If a priority project exists for which you wish to consider U.S. sources of goods and services, please contact Mr. Carl B. Kress, Regional Director for East Asia, at USTDA's Arlington, VA office. Tel: (703) 875-4357, Fax: (703) 875-4009, Email:  east_asia@ustda.govIn China, contact the USTDA Representatives, Mr. Steven Winkates and Ms. Wan Xiaolei, at the U.S. Embassy Beijing at Tel: (86 10) 8531-4534, Fax: (86 10) 8531-3701.

Multilateral Development Banks
U.S. Commercial Service Liaison Offices at the Multilateral Development Banks (Asian Development Bank, World Bank)

The Commercial Service maintains Commercial Liaison Offices in each of the main Multilateral Development Banks, including the Asian Development Bank and the World Bank. These institutions lend billions of dollars in developing countries on projects aimed at accelerating economic growth and social development by reducing poverty and inequality, improving health and education, and advancing infrastructure development. The Commercial Liaison Offices help American businesses learn how to get involved in bank-funded projects, and advocate on behalf of American bidders. Learn more by contacting the Commercial Liaison Offices to the Asian Development Bank and the World Bank.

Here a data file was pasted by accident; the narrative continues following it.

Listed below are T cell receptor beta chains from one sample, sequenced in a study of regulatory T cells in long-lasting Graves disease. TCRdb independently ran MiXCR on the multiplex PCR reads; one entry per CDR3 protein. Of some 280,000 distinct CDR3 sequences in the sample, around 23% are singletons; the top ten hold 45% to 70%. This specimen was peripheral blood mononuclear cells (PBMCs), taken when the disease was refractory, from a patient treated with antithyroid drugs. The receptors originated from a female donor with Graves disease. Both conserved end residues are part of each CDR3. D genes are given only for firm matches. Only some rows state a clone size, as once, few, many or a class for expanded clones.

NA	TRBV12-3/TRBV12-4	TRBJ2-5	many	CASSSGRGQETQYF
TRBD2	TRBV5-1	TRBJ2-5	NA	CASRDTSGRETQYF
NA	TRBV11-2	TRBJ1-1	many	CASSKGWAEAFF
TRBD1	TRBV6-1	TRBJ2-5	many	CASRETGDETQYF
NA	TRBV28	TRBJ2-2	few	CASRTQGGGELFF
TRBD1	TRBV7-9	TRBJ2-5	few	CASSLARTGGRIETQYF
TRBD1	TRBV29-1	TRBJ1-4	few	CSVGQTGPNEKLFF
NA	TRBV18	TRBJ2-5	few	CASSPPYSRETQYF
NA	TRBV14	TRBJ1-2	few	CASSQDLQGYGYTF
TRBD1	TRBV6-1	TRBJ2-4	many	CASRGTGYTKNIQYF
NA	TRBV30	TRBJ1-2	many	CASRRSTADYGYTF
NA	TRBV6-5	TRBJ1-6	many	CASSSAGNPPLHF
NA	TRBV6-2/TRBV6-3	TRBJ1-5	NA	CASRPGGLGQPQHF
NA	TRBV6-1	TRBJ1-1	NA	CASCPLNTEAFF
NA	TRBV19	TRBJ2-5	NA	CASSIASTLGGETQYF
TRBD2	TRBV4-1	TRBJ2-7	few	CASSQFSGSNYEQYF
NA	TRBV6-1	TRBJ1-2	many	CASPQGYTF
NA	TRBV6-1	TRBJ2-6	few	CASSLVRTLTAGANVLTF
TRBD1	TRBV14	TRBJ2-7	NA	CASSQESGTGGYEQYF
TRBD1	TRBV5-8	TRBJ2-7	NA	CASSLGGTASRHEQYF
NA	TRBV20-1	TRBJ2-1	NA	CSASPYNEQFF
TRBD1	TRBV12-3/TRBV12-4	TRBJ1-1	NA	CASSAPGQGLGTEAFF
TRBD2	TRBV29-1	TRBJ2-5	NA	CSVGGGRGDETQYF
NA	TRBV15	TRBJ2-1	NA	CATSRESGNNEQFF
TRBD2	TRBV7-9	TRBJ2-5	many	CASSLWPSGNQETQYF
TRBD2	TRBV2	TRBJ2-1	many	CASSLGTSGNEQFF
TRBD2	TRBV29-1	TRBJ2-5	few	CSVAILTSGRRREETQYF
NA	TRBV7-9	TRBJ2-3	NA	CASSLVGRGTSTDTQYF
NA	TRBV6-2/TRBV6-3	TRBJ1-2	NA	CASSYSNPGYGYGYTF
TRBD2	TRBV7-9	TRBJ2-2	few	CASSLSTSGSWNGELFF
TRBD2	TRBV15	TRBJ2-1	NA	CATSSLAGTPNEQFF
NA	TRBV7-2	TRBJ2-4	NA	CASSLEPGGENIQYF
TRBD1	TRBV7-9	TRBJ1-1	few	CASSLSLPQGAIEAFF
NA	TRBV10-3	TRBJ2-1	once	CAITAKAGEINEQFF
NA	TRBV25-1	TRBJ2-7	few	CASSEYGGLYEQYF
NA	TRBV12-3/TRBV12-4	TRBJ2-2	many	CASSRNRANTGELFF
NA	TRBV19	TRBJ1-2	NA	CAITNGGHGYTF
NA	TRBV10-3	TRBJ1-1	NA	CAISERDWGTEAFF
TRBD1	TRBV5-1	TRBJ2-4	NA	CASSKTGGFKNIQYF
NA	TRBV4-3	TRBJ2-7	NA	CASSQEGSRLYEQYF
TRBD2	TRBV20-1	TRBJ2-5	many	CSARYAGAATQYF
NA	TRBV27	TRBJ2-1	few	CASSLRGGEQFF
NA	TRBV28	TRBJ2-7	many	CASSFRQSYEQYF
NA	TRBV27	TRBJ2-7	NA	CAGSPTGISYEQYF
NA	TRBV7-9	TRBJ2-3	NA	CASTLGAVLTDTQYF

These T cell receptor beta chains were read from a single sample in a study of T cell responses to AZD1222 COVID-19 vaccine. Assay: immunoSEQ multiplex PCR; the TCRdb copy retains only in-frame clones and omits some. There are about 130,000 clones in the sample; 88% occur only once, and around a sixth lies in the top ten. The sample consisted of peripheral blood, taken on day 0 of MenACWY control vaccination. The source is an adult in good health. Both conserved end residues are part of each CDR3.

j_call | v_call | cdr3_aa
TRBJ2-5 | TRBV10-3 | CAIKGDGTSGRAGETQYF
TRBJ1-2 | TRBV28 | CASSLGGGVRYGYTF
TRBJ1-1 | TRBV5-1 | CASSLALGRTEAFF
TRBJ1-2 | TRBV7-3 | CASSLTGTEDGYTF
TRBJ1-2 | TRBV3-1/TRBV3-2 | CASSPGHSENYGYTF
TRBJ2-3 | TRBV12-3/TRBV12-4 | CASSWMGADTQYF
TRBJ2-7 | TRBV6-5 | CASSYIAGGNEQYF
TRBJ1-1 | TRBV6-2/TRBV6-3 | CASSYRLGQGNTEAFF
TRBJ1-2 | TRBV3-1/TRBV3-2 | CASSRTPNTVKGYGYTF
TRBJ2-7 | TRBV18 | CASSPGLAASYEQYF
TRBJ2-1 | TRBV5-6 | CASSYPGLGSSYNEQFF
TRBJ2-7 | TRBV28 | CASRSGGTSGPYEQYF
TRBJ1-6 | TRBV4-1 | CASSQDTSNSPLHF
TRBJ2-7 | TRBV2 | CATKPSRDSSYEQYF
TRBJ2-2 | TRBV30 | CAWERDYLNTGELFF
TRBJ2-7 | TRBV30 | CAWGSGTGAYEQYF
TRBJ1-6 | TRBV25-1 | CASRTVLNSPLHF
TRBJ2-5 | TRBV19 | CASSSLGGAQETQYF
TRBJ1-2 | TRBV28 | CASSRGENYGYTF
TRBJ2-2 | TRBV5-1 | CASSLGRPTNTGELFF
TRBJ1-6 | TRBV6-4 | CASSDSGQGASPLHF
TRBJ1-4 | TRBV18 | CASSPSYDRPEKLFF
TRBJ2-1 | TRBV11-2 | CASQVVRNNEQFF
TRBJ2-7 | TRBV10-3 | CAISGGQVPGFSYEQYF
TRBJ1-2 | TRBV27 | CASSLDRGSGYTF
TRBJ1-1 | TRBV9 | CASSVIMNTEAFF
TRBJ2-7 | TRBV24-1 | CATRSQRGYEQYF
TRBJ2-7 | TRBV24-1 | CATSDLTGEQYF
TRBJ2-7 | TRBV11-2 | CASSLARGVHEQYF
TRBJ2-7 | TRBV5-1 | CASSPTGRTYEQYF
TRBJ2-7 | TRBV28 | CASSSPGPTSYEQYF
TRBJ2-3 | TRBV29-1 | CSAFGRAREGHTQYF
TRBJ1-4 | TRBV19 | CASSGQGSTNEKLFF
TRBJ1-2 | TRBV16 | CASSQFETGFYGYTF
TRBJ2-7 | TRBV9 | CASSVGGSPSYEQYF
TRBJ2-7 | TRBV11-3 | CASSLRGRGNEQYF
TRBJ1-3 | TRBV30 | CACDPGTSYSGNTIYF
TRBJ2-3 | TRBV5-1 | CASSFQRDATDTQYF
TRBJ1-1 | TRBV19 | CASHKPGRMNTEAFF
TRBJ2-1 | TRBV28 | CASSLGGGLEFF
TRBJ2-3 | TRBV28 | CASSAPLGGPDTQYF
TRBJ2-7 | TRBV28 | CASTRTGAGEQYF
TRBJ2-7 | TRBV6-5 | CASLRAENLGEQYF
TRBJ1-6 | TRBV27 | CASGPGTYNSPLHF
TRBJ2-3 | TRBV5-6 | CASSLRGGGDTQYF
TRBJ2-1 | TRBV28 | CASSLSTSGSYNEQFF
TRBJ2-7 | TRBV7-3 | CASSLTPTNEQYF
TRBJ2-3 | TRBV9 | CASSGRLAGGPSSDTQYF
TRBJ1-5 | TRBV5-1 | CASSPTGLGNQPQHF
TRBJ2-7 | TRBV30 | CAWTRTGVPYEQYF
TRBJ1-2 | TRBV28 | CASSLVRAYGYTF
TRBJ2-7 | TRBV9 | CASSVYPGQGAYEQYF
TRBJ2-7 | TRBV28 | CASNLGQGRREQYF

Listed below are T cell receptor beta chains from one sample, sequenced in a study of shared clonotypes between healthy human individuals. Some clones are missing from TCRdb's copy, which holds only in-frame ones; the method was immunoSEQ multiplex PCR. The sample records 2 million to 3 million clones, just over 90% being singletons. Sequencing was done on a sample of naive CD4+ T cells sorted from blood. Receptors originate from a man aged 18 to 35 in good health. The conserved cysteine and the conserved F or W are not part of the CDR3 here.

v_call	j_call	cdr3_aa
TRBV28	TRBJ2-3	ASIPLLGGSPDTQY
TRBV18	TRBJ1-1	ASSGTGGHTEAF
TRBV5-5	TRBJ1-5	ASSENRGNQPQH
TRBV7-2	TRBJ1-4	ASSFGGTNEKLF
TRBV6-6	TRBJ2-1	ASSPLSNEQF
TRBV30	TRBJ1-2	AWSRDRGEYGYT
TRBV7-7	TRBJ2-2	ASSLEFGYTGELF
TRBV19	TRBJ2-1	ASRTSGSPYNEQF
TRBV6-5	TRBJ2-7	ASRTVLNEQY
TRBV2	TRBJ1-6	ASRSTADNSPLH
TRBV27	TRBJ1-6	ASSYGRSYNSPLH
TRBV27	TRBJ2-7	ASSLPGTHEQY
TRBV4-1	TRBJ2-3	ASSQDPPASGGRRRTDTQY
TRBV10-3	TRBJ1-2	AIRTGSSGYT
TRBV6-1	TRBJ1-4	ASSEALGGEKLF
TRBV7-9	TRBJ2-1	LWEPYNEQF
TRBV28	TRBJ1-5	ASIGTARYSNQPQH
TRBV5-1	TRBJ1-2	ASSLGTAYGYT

Prepared by our U.S. Embassies abroad. With its network of 108 offices across the United States and in more than 75 countries, the U.S. Commercial Service of the U.S. Department of Commerce utilizes its global presence and international marketing expertise to help U.S. companies sell their products and services worldwide. Locate the U.S. Commercial Service trade specialist in the U.S. nearest you by visiting